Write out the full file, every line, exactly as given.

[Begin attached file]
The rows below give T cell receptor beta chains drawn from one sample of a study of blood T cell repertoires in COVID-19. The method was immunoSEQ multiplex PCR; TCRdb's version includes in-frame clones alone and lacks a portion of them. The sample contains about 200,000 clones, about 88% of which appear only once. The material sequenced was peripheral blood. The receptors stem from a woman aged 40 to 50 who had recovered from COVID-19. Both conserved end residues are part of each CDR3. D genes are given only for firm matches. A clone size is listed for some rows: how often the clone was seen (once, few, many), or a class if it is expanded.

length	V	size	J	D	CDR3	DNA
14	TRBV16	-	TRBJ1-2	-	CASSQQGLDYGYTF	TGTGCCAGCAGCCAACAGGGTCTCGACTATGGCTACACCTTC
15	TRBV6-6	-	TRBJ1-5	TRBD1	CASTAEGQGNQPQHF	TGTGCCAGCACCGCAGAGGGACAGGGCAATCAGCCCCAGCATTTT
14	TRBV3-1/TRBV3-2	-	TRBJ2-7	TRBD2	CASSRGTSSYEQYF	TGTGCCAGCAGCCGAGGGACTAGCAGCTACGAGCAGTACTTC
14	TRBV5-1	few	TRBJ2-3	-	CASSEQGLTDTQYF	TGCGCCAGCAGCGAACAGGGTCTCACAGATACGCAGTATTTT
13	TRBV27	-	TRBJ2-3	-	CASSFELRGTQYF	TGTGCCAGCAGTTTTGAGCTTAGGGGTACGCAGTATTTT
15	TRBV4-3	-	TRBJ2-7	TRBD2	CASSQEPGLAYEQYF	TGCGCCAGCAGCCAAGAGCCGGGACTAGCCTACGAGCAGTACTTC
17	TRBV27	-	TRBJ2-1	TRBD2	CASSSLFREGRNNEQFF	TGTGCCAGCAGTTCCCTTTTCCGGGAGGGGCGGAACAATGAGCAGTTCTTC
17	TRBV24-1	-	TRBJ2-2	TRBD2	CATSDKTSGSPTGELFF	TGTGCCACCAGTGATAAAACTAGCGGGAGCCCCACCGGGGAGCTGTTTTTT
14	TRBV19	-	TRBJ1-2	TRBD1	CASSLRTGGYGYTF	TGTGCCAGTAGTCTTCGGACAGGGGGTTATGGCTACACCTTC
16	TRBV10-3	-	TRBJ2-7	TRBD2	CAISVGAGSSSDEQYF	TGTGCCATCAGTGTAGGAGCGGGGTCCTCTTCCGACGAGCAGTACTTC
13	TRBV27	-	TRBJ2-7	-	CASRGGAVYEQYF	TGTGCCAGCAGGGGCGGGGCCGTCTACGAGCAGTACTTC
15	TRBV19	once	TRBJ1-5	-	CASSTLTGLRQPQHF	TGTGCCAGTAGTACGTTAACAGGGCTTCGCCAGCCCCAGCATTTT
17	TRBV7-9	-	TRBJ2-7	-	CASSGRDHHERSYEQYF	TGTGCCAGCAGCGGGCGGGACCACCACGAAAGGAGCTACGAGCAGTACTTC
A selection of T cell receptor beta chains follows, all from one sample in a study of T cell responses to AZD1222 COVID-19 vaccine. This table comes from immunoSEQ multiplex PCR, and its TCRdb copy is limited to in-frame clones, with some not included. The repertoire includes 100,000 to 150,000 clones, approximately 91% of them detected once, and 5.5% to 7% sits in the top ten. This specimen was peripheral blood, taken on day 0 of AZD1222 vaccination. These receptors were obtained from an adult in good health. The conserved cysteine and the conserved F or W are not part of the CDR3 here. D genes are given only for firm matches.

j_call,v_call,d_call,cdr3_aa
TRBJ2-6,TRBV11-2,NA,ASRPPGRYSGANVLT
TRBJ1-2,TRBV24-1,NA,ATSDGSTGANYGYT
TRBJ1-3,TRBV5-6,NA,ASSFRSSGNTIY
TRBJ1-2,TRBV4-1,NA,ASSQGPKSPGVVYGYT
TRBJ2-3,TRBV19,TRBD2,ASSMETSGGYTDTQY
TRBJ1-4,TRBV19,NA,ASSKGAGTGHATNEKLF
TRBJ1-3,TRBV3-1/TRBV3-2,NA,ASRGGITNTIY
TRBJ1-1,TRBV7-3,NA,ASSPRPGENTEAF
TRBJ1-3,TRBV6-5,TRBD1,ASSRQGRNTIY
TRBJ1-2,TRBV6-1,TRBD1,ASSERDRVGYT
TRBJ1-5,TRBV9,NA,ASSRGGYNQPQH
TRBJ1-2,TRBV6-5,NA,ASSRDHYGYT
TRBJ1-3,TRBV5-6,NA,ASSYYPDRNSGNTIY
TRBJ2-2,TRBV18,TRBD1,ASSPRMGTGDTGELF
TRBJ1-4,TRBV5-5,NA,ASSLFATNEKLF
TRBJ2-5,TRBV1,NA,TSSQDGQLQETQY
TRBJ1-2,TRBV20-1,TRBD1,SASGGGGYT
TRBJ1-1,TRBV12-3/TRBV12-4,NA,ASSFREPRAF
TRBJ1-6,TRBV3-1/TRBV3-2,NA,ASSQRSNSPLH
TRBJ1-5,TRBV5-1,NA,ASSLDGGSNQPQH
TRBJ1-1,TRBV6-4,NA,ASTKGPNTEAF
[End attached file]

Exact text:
The rows below give T cell receptor beta chains drawn from one sample of a study of blood T cell repertoires in COVID-19. The method was immunoSEQ multiplex PCR; TCRdb's version includes in-frame clones alone and lacks a portion of them. The sample contains about 200,000 clones, about 88% of which appear only once. The material sequenced was peripheral blood. The receptors stem from a woman aged 40 to 50 who had recovered from COVID-19. Both conserved end residues are part of each CDR3. D genes are given only for firm matches. A clone size is listed for some rows: how often the clone was seen (once, few, many), or a class if it is expanded.

length	V	size	J	D	CDR3	DNA
14	TRBV16	-	TRBJ1-2	-	CASSQQGLDYGYTF	TGTGCCAGCAGCCAACAGGGTCTCGACTATGGCTACACCTTC
15	TRBV6-6	-	TRBJ1-5	TRBD1	CASTAEGQGNQPQHF	TGTGCCAGCACCGCAGAGGGACAGGGCAATCAGCCCCAGCATTTT
14	TRBV3-1/TRBV3-2	-	TRBJ2-7	TRBD2	CASSRGTSSYEQYF	TGTGCCAGCAGCCGAGGGACTAGCAGCTACGAGCAGTACTTC
14	TRBV5-1	few	TRBJ2-3	-	CASSEQGLTDTQYF	TGCGCCAGCAGCGAACAGGGTCTCACAGATACGCAGTATTTT
13	TRBV27	-	TRBJ2-3	-	CASSFELRGTQYF	TGTGCCAGCAGTTTTGAGCTTAGGGGTACGCAGTATTTT
15	TRBV4-3	-	TRBJ2-7	TRBD2	CASSQEPGLAYEQYF	TGCGCCAGCAGCCAAGAGCCGGGACTAGCCTACGAGCAGTACTTC
17	TRBV27	-	TRBJ2-1	TRBD2	CASSSLFREGRNNEQFF	TGTGCCAGCAGTTCCCTTTTCCGGGAGGGGCGGAACAATGAGCAGTTCTTC
17	TRBV24-1	-	TRBJ2-2	TRBD2	CATSDKTSGSPTGELFF	TGTGCCACCAGTGATAAAACTAGCGGGAGCCCCACCGGGGAGCTGTTTTTT
14	TRBV19	-	TRBJ1-2	TRBD1	CASSLRTGGYGYTF	TGTGCCAGTAGTCTTCGGACAGGGGGTTATGGCTACACCTTC
16	TRBV10-3	-	TRBJ2-7	TRBD2	CAISVGAGSSSDEQYF	TGTGCCATCAGTGTAGGAGCGGGGTCCTCTTCCGACGAGCAGTACTTC
13	TRBV27	-	TRBJ2-7	-	CASRGGAVYEQYF	TGTGCCAGCAGGGGCGGGGCCGTCTACGAGCAGTACTTC
15	TRBV19	once	TRBJ1-5	-	CASSTLTGLRQPQHF	TGTGCCAGTAGTACGTTAACAGGGCTTCGCCAGCCCCAGCATTTT
17	TRBV7-9	-	TRBJ2-7	-	CASSGRDHHERSYEQYF	TGTGCCAGCAGCGGGCGGGACCACCACGAAAGGAGCTACGAGCAGTACTTC
A selection of T cell receptor beta chains follows, all from one sample in a study of T cell responses to AZD1222 COVID-19 vaccine. This table comes from immunoSEQ multiplex PCR, and its TCRdb copy is limited to in-frame clones, with some not included. The repertoire includes 100,000 to 150,000 clones, approximately 91% of them detected once, and 5.5% to 7% sits in the top ten. This specimen was peripheral blood, taken on day 0 of AZD1222 vaccination. These receptors were obtained from an adult in good health. The conserved cysteine and the conserved F or W are not part of the CDR3 here. D genes are given only for firm matches.

j_call,v_call,d_call,cdr3_aa
TRBJ2-6,TRBV11-2,NA,ASRPPGRYSGANVLT
TRBJ1-2,TRBV24-1,NA,ATSDGSTGANYGYT
TRBJ1-3,TRBV5-6,NA,ASSFRSSGNTIY
TRBJ1-2,TRBV4-1,NA,ASSQGPKSPGVVYGYT
TRBJ2-3,TRBV19,TRBD2,ASSMETSGGYTDTQY
TRBJ1-4,TRBV19,NA,ASSKGAGTGHATNEKLF
TRBJ1-3,TRBV3-1/TRBV3-2,NA,ASRGGITNTIY
TRBJ1-1,TRBV7-3,NA,ASSPRPGENTEAF
TRBJ1-3,TRBV6-5,TRBD1,ASSRQGRNTIY
TRBJ1-2,TRBV6-1,TRBD1,ASSERDRVGYT
TRBJ1-5,TRBV9,NA,ASSRGGYNQPQH
TRBJ1-2,TRBV6-5,NA,ASSRDHYGYT
TRBJ1-3,TRBV5-6,NA,ASSYYPDRNSGNTIY
TRBJ2-2,TRBV18,TRBD1,ASSPRMGTGDTGELF
TRBJ1-4,TRBV5-5,NA,ASSLFATNEKLF
TRBJ2-5,TRBV1,NA,TSSQDGQLQETQY
TRBJ1-2,TRBV20-1,TRBD1,SASGGGGYT
TRBJ1-1,TRBV12-3/TRBV12-4,NA,ASSFREPRAF
TRBJ1-6,TRBV3-1/TRBV3-2,NA,ASSQRSNSPLH
TRBJ1-5,TRBV5-1,NA,ASSLDGGSNQPQH
TRBJ1-1,TRBV6-4,NA,ASTKGPNTEAF